Monday, Apr 23, 2018
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Springfield school tax proposals spur debate

The debate over Springfield Local Schools taxes will come to a head tomorrow when school district voters go to the polls to cast ballots on new and renewal levies.

Advocates and opponents have offered familiar refrains as Springfield Local's 16th tax question in 11 years - all but four of which have failed - reaches its judgment day.

“Our school system's at stake,” said Keiran Menacher, president of the board of education, which has threatened deep staff and program cuts if the levies fail.

“The homeowner cannot continue to bear more and more tax,” countered Jessie Geis, the treasurer for Citizens for Responsible Taxation, a group that organized several years ago to resist school-district levy proposals.

Springfield voters approved a 1.9-mill levy on Nov. 2, 1999. That measure was defeated four times previously. At that time, replacing the aging bus fleet was the district's most pressing need, Superintendent Cynthia Beekley said. Other revenue was to be used to fix a leaky roof and improve computer technology.

Supporters and opponents of the proposed 4.9-mill renewal and 4-mill new tax before voters tomorrow continued to campaign in the district over the weekend, going door-to-door and leaving flyers in mailboxes. Polls will open at 6:30 a.m. tomorrow and close at 7:30 p.m.

The same levy questions failed by fewer than 100 votes during the Nov. 7 election. The special election will cost Lucas County taxpayers an estimated $15,000.

The existing 4.9-mill levy generates $2.92 million a year for the school district and is up for renewal. The 4-mill levy would produce an additional $2.53 million. One mill equals $1 of tax for each $1,000 of assessed property value. For a resident with a home valued at $100,000, the additional cost would be $122 per year.

Citizens for Springfield Schools, a pro-levy group, contends that the district's total tax rate of 24.79 mills is its lowest effective tax rate since 1983 and that the schools need additional funds to cope with rising enrollment. District officials hope as well to increase teacher salaries to compete with other districts and to expand educational programs.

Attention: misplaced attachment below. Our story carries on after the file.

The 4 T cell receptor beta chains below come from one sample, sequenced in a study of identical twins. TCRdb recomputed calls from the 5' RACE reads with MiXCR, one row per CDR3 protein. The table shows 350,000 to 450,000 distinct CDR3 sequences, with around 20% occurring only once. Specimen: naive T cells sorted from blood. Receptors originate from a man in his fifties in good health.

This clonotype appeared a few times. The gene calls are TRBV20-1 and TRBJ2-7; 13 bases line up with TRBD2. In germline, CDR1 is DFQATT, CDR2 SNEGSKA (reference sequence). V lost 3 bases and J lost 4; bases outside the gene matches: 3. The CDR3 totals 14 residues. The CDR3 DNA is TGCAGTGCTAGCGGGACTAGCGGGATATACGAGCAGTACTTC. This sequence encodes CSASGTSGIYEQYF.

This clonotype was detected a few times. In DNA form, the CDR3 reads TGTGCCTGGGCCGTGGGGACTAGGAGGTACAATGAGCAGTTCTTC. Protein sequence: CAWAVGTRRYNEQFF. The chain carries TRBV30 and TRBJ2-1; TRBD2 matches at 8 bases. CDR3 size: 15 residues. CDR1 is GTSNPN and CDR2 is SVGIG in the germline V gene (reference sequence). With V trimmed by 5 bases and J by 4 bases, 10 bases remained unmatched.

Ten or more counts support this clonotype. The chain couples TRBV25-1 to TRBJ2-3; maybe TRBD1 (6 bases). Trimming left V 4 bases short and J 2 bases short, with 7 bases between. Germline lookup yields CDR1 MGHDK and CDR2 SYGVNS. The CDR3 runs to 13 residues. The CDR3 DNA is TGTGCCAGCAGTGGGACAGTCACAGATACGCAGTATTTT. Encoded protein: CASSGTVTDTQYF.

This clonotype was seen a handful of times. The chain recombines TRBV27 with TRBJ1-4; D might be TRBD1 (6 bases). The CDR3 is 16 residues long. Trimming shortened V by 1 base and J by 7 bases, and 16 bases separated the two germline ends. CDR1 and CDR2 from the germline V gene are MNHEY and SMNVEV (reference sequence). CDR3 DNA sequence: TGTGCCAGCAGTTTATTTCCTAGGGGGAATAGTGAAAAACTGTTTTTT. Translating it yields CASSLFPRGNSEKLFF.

“Obviously, there's never a good time to ask people to open their wallets,” Mrs. Menacher said. “But it's a critical issue and we're in a crisis situation here in Springfield Township and Holland.”

While previous pro-levy literature touted only the benefits, more recent campaign material has warned of deep program cuts if the tax questions fail again.

The district has said that school buildings will no longer be available for evening and weekend activities, field-trip transportation funding would be cut, and one school administrator would be eliminated if the levies are defeated. Likely budget cuts for the 2001-2002 school year would end all sports and student club funding, drastically reduce student transportation, and eliminate at least 18 jobs including 11 teachers. Such cuts would save the district more than $2.3 million a year.

The pro-levy group has won endorsements from Springfield Township Trustees Robert Floyd and Walter Taube, Jr. and from Holland Mayor Mike Yunker.

“No one wants to see the future of the children in our community compromised. Failure to pass the levy will do just that,” they wrote in a signed statement also distributed by Citizens for Springfield Schools.

But Mrs. Geis said the school district's taxes “are getting out of hand.

“I'm not against students, and I'm not against supporting the schools,” she said. “But I do feel there has to be a limit. They seem to know no limit.”

Citizens for Responsible Taxation has distributed flyers quoting average appraisal increases for Springfield Township, Holland, and Toledo property based on the Lucas County revaluation last year.

Scott Smith, chief accountant for Lucas County Auditor Larry Kaczala, said a claim by levy opponents that passage will be compounded by recent revaluations are “a little misleading” because the property revaluations do not translate directly to tax increases.

State law requires taxing agencies to adjust their tax rates after a revaluation so that the revaluation results in no net revenue increase, he said.

Mrs. Menacher disputed as well the anti-levy group's claim that the levies, if passed, would leave Springfield Local with the second-highest school taxes in Lucas County. She said she could not offer an alternative ranking of the district's position.

Mrs. Geis affirmed that Ottawa Hills would be the only county district with higher school taxes if the levies pass. And if the appraisal increase numbers are confusing, that was unintentional, she said.

“I don't think it's any more misleading than some of the stuff the school's putting out,” Mrs. Geis said. She said the school board is putting popular programs on the chopping block to put pressure on parents.

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